Are you unnerved by those studies showing a link between resting heart rates of 95 and all-cause mortality? Isn’t an RHR of 75 better than 95?

Just how bad is a resting heart rate of 95 anyways?

“The range for what we technically consider a normal heart rate is between 60 and 100 beats/minute,” begins Michael Hoosien, MD, MSc, a cardiac electrophysiologist with Piedmont Heart Hospital in Atlanta, GA.

“A resting heart rate of 95 beats/minute would not necessarily concern me,” continues Dr. Hoosien.

“However, if the heart rate were to jump into the 100s at rest or with very minimal activity, this could be suggestive of deconditioning.

“Athletic training increases the degree of input from the vagus nerve at rest, and highly trained athletes tend to have slower heart rates because they have higher vagal nerve output.

“It is normal for heart rates to vary within the normal range (60 to 100 beats/minute) depending on time of day, degree of activity, mood and ingestion of various compounds (such as caffeine or medications).”

But Those Studies…

What about those studies that seem to show that the high end of the “normal” HR range is a predictor of all-cause mortality or is associated with more death rates from cardiovascular causes?

Dr. Hoosien explains, “Regarding higher resting heart rates and mortality, there are a lot of confounding issues that influence these data.

“For example, in individuals with risk factors for coronary artery disease (smoking, diabetes, poor lipid profiles, hypertension, strong family history), beta blocker therapy clearly reduces event rates and improves survival.

“This effect is mediated in part by the beta blockers lowering the heart rate, but the mechanism of action of these drugs is actually more complex than that.

“So when I see data suggesting that higher resting heart rates increase mortality, the first question is: Could it be related to lack of beta blocker use in higher risk individuals?

“In other words, if you have several risk factors for CAD, you should probably be on a beta blocker, and this therapy would lower your heart rate.

“In this context lower heart rates would be associated with lower mortality — but it would be the pleiotropic [multiple] effects of the drug and not solely a lower heart rate driving this beneficial outcome.”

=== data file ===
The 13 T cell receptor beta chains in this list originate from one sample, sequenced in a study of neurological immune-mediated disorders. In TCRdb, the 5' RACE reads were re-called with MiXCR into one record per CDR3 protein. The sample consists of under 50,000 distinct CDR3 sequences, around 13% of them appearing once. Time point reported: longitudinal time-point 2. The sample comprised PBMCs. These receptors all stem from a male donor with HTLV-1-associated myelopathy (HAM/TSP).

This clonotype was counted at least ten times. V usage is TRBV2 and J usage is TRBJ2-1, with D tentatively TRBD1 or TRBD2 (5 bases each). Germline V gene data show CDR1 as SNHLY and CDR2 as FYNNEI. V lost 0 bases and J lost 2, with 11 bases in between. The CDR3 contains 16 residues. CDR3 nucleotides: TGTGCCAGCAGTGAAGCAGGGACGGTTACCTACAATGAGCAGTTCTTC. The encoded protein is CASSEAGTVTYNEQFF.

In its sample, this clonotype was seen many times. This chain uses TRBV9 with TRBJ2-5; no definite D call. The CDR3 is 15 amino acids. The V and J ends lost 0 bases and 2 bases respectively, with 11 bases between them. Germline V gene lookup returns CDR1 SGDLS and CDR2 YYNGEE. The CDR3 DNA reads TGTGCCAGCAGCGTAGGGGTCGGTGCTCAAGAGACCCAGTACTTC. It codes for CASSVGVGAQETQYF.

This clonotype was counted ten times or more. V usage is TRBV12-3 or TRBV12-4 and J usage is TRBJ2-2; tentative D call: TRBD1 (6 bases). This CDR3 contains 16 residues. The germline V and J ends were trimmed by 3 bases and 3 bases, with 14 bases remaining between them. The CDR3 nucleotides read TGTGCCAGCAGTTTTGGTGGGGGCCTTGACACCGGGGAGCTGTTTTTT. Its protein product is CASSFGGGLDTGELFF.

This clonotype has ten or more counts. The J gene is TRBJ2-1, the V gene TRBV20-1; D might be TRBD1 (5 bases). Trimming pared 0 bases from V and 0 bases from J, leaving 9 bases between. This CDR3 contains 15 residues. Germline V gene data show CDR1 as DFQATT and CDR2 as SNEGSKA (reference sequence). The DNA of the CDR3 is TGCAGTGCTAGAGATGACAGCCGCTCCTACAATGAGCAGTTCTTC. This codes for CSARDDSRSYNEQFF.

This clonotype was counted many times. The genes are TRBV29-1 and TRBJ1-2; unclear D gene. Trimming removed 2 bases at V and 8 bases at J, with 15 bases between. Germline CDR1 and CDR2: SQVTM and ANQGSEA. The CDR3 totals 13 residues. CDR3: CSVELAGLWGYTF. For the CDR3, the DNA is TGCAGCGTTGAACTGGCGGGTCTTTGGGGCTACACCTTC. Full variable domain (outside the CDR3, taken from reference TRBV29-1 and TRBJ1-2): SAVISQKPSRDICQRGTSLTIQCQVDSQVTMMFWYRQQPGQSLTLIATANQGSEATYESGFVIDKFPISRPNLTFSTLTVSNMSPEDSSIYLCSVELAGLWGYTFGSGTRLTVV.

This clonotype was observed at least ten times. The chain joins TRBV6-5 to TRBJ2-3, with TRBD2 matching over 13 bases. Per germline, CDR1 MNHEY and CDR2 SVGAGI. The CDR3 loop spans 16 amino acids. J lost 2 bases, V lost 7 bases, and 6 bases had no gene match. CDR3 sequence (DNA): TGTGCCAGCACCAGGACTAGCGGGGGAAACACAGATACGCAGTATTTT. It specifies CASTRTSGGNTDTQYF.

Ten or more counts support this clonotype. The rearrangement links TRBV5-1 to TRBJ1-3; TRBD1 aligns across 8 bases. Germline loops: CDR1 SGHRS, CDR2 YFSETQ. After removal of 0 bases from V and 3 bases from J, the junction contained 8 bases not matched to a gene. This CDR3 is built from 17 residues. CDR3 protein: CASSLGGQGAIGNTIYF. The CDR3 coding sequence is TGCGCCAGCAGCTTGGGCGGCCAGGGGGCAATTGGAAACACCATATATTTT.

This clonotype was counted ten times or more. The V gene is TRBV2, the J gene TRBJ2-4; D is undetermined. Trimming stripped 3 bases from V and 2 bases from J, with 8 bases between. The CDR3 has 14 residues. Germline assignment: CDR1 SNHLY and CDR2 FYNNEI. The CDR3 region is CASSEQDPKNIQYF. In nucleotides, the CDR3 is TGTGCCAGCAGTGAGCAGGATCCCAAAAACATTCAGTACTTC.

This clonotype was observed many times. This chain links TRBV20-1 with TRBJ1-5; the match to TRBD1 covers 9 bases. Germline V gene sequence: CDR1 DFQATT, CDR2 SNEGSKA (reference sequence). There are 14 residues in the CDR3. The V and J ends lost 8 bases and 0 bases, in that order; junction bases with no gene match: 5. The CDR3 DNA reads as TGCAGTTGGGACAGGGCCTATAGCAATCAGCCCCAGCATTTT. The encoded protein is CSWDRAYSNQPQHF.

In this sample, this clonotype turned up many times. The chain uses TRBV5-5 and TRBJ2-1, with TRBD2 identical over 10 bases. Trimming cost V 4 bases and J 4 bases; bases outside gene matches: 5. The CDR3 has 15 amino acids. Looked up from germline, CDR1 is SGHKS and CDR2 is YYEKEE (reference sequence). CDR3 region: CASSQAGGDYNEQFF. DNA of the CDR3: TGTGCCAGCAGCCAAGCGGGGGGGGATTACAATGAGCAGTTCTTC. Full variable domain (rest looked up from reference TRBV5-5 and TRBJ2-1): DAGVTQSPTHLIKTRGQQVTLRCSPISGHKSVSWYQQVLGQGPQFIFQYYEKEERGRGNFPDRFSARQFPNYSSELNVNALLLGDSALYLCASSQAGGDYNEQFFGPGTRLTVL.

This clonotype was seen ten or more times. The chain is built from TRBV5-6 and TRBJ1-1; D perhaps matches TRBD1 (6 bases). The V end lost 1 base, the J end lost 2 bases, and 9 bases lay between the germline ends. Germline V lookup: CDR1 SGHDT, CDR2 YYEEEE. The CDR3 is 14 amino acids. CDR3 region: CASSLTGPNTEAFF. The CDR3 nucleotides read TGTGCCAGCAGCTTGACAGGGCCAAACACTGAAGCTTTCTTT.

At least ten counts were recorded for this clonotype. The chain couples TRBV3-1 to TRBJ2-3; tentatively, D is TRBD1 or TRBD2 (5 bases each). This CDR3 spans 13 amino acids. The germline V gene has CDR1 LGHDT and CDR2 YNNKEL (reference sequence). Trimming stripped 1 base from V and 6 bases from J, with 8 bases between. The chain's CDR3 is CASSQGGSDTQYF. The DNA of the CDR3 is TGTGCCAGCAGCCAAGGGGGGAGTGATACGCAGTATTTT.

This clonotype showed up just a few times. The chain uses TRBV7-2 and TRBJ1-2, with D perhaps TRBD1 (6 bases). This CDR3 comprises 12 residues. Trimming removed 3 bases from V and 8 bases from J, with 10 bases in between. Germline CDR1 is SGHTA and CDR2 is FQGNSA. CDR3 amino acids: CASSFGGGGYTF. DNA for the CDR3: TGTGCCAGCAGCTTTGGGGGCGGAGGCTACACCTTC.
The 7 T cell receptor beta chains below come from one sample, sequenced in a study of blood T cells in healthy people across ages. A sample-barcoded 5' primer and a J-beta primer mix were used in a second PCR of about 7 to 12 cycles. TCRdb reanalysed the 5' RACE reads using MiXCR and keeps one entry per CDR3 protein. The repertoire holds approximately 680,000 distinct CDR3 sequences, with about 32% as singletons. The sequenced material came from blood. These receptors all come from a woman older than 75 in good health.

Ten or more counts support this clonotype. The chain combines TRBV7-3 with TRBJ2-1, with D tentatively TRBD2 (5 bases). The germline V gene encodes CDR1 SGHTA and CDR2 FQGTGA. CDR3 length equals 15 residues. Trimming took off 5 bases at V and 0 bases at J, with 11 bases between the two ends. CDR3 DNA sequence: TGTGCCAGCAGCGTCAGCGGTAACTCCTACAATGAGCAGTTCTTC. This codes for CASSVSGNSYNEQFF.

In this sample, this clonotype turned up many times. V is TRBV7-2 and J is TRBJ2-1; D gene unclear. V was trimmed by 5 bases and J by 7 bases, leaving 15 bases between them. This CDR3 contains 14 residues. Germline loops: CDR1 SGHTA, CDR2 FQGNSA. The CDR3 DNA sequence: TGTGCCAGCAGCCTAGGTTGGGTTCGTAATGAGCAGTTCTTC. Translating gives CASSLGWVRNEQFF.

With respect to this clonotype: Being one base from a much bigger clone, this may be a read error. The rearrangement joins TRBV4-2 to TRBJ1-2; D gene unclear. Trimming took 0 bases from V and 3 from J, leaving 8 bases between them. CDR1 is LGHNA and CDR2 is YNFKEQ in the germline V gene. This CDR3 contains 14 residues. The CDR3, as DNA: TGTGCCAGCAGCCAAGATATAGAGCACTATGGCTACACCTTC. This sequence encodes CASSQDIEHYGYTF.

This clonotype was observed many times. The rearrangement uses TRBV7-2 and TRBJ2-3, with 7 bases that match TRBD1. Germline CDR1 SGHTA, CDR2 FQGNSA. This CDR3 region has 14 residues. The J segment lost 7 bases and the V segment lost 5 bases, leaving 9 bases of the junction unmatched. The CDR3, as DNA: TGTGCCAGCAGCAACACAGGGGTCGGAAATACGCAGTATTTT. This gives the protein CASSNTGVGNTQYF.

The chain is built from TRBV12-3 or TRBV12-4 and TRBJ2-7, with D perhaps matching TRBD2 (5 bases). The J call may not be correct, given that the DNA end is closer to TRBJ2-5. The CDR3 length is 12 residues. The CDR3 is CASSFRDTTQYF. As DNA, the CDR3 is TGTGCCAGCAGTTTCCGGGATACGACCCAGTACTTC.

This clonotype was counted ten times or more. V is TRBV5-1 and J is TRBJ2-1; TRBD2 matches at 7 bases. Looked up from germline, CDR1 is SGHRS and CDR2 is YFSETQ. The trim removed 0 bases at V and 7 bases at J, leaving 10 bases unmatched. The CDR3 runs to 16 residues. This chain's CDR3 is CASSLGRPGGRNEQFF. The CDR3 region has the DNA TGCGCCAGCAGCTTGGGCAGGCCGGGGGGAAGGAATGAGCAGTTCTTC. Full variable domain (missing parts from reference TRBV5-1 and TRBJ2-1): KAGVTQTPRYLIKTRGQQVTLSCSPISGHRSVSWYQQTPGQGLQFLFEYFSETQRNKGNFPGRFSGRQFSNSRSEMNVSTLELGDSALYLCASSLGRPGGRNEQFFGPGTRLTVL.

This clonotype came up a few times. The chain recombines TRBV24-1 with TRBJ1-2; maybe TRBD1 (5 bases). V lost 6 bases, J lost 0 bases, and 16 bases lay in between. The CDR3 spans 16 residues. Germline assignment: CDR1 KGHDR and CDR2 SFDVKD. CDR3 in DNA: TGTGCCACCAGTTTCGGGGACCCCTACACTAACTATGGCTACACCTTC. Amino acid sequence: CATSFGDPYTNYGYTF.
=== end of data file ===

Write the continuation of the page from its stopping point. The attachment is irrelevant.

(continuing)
Fitness Enthusiasts with High RHR vs. Sedentary People with Low RHR

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What the devil is going on when a gym rat or exercise enthusiast has a resting heart rate of 95 or 85, and a sedentary person – truly inactive – someone who wouldn’t know the inside of a gym if it hit them on the head – has an RHR of 65?

“Regarding some athletes having higher RHR and sedentary individuals having lower RHR, what means the most to someone like me is heart rate variability,” says Dr. Hoosien.

“If I’m evaluating an endurance athlete with a relatively faster heart rate at rest, the expectation would be that that person’s HR ramps up with exertion.

“In sedentary people, on the other hand, heart rates tend to ‘jump’ during exertion.

“That sudden jump in the sinus node output is indicative of imbalance in the autonomic nervous system, and that would be more concerning than someone with a resting sinus rate of 90 who creeps into the 100s slowly with increasing exertion.”

Another way to look at this is that of bolting across a parking lot in the rain.

A sedentary person with a 65 RHR will be panting hard at the end with a heart rate of perhaps 120.

They’ll still be “out of breath” three minutes later, HR still elevated way above baseline.

A physically fit individual with an RHR of 95, after bolting across the parking lot, will barely detect an increase in respiration and will feel immediate recovery – if any is even necessary – with their HR topping out at maybe 110. It’ll very soon be back to 95.

Their heart rate variability is superior to the sedentary person’s. The bottom line isn’t always RHR, but what it takes to get you panting.

Some people are panting after simply rushing from one room in the house to the other.

And they may have a resting pulse in only the 60s. Gee, if it took only hurrying from the kitchen to the living room to get them winded, they’re in pretty bad shape.

A stressful life full of anxiety can sometimes keep RHR at the 95 level in a fit person, but if it’s consistently over 100, then it’s time to see a cardiologist.

Dr. Hoosien treats patients with heart arrhythmias and has a special interest in catheter ablation of atrial fibrillation, management of ventricular and supraventricular tachycardia, and cardiac resynchronization therapy.
Lorra Garrick has been covering medical, fitness and cybersecurity topics for many years, having written thousands of articles for print magazines and websites, including as a ghostwriter. She’s also a former ACE-certified personal trainer.  


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